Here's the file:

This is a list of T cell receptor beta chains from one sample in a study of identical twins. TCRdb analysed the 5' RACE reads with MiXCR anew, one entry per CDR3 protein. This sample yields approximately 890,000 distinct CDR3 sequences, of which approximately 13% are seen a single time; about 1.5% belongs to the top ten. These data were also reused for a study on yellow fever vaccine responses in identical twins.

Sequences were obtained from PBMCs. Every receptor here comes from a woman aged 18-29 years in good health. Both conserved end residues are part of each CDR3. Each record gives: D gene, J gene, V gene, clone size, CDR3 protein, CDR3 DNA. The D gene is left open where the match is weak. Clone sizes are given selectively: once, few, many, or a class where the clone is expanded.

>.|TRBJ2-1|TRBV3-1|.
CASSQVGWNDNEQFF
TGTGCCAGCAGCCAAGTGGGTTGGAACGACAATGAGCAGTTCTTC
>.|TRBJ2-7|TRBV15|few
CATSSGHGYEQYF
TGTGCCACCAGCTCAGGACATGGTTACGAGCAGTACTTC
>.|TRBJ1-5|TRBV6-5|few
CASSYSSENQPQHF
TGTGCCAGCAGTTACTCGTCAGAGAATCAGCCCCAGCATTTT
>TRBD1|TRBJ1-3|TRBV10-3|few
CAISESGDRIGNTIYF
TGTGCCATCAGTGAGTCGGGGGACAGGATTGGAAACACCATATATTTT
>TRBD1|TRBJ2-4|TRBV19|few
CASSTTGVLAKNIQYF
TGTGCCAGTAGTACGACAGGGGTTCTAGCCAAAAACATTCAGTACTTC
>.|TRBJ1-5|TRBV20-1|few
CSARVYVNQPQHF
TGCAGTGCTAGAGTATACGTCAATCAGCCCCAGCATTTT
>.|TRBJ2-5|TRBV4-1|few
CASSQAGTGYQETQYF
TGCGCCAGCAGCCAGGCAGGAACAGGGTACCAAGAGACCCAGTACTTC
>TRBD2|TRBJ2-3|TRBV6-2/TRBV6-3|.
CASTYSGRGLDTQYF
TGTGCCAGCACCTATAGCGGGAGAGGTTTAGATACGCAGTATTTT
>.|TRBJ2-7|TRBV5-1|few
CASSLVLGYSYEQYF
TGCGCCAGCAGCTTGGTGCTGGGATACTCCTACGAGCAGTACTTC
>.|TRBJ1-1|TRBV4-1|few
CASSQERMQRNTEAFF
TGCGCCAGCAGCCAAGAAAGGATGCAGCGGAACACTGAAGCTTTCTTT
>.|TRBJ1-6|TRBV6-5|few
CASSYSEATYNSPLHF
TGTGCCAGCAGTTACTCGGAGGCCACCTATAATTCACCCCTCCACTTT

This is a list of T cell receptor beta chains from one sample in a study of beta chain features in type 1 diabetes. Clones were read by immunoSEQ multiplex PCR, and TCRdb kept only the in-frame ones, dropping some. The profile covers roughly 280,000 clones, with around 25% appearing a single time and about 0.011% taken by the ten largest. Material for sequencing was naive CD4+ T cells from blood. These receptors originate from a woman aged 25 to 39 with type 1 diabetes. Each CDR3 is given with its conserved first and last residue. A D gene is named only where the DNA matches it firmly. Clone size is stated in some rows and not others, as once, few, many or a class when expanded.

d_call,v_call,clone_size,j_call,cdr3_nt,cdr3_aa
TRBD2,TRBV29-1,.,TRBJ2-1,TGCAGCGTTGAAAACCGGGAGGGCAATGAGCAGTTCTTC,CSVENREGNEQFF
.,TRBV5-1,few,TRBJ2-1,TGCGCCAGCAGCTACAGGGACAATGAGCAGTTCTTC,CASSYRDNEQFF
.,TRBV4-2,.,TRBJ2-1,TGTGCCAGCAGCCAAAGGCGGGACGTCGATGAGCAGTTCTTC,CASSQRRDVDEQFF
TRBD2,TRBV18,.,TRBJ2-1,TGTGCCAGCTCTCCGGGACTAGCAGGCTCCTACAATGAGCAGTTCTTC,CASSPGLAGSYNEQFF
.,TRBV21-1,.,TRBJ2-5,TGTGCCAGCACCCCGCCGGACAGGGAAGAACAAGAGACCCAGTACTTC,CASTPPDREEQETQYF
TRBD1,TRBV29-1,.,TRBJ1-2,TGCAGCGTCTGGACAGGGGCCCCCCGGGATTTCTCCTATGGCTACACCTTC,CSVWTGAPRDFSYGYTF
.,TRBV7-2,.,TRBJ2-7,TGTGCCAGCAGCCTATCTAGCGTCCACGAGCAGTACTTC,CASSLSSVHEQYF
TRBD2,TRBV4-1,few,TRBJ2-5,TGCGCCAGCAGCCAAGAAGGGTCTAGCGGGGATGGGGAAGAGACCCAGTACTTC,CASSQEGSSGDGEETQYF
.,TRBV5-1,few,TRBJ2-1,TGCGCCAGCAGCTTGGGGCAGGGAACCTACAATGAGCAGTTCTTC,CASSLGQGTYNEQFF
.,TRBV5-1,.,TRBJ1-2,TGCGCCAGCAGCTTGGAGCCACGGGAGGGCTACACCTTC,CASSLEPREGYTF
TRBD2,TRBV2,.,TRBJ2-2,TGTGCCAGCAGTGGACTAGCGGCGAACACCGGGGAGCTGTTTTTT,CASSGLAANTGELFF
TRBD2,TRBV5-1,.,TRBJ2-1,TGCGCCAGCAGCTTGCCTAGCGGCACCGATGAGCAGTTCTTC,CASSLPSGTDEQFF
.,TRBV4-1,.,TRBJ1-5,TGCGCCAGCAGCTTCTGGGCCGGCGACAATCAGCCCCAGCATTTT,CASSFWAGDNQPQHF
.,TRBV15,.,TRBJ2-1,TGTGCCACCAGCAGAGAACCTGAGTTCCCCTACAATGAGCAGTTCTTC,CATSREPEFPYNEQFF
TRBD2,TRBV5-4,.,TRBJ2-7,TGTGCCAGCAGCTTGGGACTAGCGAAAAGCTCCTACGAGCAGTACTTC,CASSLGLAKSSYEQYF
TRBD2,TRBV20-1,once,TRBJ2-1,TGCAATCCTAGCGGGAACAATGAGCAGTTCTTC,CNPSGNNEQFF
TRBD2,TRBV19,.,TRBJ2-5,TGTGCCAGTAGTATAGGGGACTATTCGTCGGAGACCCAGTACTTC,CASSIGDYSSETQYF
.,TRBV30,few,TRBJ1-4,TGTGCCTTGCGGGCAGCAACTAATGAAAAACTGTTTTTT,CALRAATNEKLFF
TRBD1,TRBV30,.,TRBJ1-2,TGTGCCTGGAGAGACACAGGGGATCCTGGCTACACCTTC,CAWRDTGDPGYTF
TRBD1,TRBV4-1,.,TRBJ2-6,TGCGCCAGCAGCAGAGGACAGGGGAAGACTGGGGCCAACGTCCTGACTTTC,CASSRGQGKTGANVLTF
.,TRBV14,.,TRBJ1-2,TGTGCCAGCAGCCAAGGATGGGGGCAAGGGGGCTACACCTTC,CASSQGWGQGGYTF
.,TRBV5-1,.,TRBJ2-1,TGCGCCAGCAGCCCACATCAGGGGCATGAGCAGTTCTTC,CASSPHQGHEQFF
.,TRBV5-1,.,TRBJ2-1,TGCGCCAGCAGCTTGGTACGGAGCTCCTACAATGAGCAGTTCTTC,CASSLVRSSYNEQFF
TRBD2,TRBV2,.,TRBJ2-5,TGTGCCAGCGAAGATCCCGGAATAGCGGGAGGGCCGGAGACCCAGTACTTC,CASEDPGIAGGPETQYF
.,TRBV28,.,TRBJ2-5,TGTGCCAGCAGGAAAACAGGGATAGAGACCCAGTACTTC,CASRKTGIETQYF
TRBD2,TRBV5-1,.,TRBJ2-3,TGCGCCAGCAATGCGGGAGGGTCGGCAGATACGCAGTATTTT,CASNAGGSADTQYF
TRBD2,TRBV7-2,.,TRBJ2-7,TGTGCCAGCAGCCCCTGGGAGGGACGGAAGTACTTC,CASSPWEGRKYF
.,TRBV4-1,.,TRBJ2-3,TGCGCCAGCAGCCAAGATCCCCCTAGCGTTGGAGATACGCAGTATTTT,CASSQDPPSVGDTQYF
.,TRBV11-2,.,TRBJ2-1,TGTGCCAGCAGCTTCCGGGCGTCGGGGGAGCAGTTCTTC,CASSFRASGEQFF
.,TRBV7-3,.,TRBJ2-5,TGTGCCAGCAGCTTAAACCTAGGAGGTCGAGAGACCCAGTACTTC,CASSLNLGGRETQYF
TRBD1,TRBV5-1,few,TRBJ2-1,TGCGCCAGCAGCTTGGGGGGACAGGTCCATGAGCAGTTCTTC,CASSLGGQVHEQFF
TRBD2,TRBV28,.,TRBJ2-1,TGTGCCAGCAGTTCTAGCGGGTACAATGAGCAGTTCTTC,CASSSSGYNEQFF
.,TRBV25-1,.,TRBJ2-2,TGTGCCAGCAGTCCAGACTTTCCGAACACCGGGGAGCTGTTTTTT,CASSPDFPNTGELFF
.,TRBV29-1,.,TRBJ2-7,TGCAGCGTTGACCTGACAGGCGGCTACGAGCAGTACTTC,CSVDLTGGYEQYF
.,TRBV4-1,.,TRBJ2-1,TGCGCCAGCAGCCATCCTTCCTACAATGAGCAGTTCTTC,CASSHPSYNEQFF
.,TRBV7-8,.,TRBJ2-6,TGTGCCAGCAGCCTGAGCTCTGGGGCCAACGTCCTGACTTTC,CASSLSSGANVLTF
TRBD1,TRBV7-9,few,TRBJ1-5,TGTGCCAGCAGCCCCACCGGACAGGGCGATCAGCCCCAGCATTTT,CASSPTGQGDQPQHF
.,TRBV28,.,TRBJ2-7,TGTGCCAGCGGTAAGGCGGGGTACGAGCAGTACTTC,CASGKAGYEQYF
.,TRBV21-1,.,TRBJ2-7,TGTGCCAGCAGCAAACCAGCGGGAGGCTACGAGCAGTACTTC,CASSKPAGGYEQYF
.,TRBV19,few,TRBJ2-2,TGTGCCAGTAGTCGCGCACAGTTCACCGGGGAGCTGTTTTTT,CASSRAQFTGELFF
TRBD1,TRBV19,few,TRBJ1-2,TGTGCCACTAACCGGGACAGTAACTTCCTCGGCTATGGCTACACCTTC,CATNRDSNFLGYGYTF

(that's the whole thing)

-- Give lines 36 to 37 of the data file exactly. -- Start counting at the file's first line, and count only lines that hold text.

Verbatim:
This is a list of T cell receptor beta chains from one sample in a study of beta chain features in type 1 diabetes. Clones were read by immunoSEQ multiplex PCR, and TCRdb kept only the in-frame ones, dropping some. The profile covers roughly 280,000 clones, with around 25% appearing a single time and about 0.011% taken by the ten largest. Material for sequencing was naive CD4+ T cells from blood. These receptors originate from a woman aged 25 to 39 with type 1 diabetes. Each CDR3 is given with its conserved first and last residue. A D gene is named only where the DNA matches it firmly. Clone size is stated in some rows and not others, as once, few, many or a class when expanded.

d_call,v_call,clone_size,j_call,cdr3_nt,cdr3_aa